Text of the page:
The Economy Of Sharing Is Alive during Nicaragua’s Independence Celebration

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Above photo: Pinterest.

Note: AFGJ’s NicaNotes hosted a Webinar on Sept. 13 entitled The Smoking Gun: Recent Revelations about U.S. Destabilization Efforts in Nicaragua with Magda Lanuza, Coleen Littlejohn, Brian Willson and Nan McCurdy about current US intervention in Nicaragua. You can see the one-hour webinar here.

This week is very important in Central America, especially in Nicaragua. On September 15, the region celebrates the signing of its declaration of Independence from Spain in 1821. On September 14, another historic milestone is celebrated: The defeat of US filibuster William Walker and his troops by Nicaraguan forces in 1856. Walker had repealed laws prohibiting slavery in an attempt to get the support of US southern states. US President Franklin Pierce recognized Walker’s as the legitimate government of Nicaragua an endeavor to bring Nicaragua under US control that failed over and over again with the Nicaraguan people throughout history.

“Youth, divine treasure”, quoted resident Daniel Ortega from Nicaragua’s greatest poet Ruben Darío as he received the torch of freedom and peace handed over by students during the celebration of Independence each year. “Today that we are receiving the torch of freedom and peace which makes its way through the Central American countries. The young people, boys, girls, students, accompanied by all the people, receive this torch from the hands of our Honduran neighbors, and travel the country, hand in hand, arm in arm, with the torch of freedom and peace, a symbol of Central American people defending ourselves.”

This week, the government sent State workers on a week-long vacation to attempt to benefit small restaurants and tourist facilities throughout the country. Another measure to stimulate the economy and help small businesses is eliminating sales tax for part of the week at tourist venues like food stands, restaurants, hostels and hotels to stimulate spending. The attempted coup two years ago caused serious damage to the tourism sector, until then one of the most dynamic areas of the economy.

Tourism showed great signs of recovery from November 2019 to February 2020 but then the covid-19 pandemic paralyzed foreign and most domestic tourism all over the world, but that didn’t discourage Nicaraguans. With the help of the State, the tourism industry, composed mostly of small and medium-size family businesses, is reorienting itself towards the domestic market. Since the tourism industry wasn’t exclusively focused on foreign hard-currency paying tourists, this hasn’t been as traumatic as in other countries.

Thanks to the soft approach to the covid-19 pandemic adopted by the Sandinista government, which has not had massive curfews and lockdowns but focused on information, preventive measures and above all, on the continued efforts to strengthen the public health system, Nicaragua today can breathe an atmosphere of near normality and work where the prospects everywhere else in the region are of uncertainty if not despair facing the aftermath of the pandemic.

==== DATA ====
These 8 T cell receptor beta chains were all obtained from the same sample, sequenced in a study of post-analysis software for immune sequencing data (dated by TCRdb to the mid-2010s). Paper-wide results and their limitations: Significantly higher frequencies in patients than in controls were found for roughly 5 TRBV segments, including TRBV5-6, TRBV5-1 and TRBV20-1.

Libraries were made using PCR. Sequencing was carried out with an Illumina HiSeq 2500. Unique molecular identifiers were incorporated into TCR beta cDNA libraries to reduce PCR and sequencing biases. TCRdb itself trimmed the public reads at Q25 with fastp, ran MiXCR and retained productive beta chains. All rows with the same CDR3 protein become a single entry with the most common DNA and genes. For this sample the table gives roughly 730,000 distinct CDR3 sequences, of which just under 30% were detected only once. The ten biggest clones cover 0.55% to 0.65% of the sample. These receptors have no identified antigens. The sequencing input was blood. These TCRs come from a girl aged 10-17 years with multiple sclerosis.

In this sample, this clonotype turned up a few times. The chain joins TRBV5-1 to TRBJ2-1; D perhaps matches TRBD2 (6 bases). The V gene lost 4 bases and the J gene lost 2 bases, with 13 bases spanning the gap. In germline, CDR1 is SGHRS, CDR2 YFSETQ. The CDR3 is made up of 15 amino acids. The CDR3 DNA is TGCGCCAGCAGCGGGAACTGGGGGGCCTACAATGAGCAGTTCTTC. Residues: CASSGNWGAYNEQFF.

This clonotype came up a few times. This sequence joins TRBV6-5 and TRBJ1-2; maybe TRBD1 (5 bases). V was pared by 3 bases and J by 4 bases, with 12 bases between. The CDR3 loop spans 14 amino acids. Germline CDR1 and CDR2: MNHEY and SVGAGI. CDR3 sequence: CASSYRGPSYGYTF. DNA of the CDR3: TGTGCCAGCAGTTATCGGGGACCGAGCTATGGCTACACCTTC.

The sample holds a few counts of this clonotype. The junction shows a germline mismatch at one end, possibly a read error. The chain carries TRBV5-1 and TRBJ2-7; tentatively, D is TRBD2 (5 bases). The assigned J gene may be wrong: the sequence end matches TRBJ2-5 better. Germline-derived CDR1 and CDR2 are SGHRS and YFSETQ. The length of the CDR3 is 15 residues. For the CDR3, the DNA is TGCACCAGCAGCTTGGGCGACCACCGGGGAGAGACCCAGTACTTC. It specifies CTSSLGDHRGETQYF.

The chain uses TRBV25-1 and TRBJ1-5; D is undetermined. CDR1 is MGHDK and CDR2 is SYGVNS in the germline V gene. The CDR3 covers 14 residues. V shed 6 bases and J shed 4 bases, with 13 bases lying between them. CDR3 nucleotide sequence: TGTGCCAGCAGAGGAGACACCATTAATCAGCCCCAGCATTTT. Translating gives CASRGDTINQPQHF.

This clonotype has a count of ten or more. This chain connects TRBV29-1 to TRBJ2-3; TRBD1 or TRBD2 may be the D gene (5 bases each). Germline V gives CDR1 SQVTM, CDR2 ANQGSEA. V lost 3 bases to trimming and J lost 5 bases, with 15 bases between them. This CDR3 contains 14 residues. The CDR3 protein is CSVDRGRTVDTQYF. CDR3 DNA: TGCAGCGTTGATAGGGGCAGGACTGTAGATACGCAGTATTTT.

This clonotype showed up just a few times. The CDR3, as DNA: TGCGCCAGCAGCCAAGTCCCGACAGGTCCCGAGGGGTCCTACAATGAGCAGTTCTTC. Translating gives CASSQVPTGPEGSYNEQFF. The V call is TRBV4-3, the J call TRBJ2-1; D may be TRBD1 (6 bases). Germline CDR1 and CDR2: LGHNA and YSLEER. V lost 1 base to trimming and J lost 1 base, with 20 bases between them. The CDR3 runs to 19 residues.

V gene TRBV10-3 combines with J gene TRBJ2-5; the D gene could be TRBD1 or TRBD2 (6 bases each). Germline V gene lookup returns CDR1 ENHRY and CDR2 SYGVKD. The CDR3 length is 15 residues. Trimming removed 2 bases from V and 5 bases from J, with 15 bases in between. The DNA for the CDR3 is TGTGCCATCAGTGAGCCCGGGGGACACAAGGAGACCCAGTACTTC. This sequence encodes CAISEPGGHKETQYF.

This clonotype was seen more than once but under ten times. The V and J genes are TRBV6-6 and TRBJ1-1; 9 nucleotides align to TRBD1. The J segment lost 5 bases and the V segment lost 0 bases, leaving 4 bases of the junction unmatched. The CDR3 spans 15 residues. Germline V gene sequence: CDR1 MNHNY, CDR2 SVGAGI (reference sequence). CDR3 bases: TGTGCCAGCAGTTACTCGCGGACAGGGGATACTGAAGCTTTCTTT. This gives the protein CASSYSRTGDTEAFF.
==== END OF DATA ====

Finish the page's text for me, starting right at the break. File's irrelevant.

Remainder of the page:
One example is that Nicaragua’s exports have grown by at least 14.1%, much higher than other countries in the region. This is from The United Nations Economic Commission for Latin America and the Caribbean’s Aug. 6 report entitled “The effects of the coronavirus disease (COVID-19 pandemic on international trade and logistics.” This shows the decision made by the government of President Daniel Ortega not to paralyze the country during the pandemic was a good one. Other nations are paying high costs because of taking out big loans and closing their economies.

By prioritizing real economy and efficiency in the administration of scarce resources, the Sandinista government has been able to absorb two major blows to the economy: The 2018 failed coup and 2020 pandemic; and it’s been done without sacrificing its social goals and programs, or the much-needed investment in infrastructure like roads, bridges, ports, electricity, water and sanitation services. By the way, this year’s electricity coverage target seems to be surpassed with over 99% of the population having access to it. Thirteen years ago, before the Sandinistas came back to the presidency, only 54% of the people had electricity in their homes.

This week many Nicaraguans have enjoyed some days of leisure, going out for a meal, visiting another town and spending the night, going to the beach, or a volcano or a waterfall, hiking in the mountains, seeing family and friends, while at the same time others have had additional work and earned money to provide for their families. Nicaragua is promoting a sharing economy.

Among the public tourist installations available to the population, most of them free of charge or heavily subsidized, even for the small vendors that sell food or souvenirs, popular places are the beautiful Salvador Allende port on Lake Xolotlan in Managua, the nearby volcanic crater lakes such as Xiloa and Apoyo, beaches such as Pochomil and Las Peñitas or even mountain terrains such as the national parks of La Flor or many coffee plantations and hotels in the vicinity of Apanas Lake in Jinotega. All over the country, small and medium-sized hotels, B&B’s and restaurants are offering discounts or especially suited packages to Nicaraguan tourists.

Even those who decide to stay at home and go out nearby contribute to the lively local economy buying all sorts of goods and services. That’s how things are done here in Nicaragua. And it works.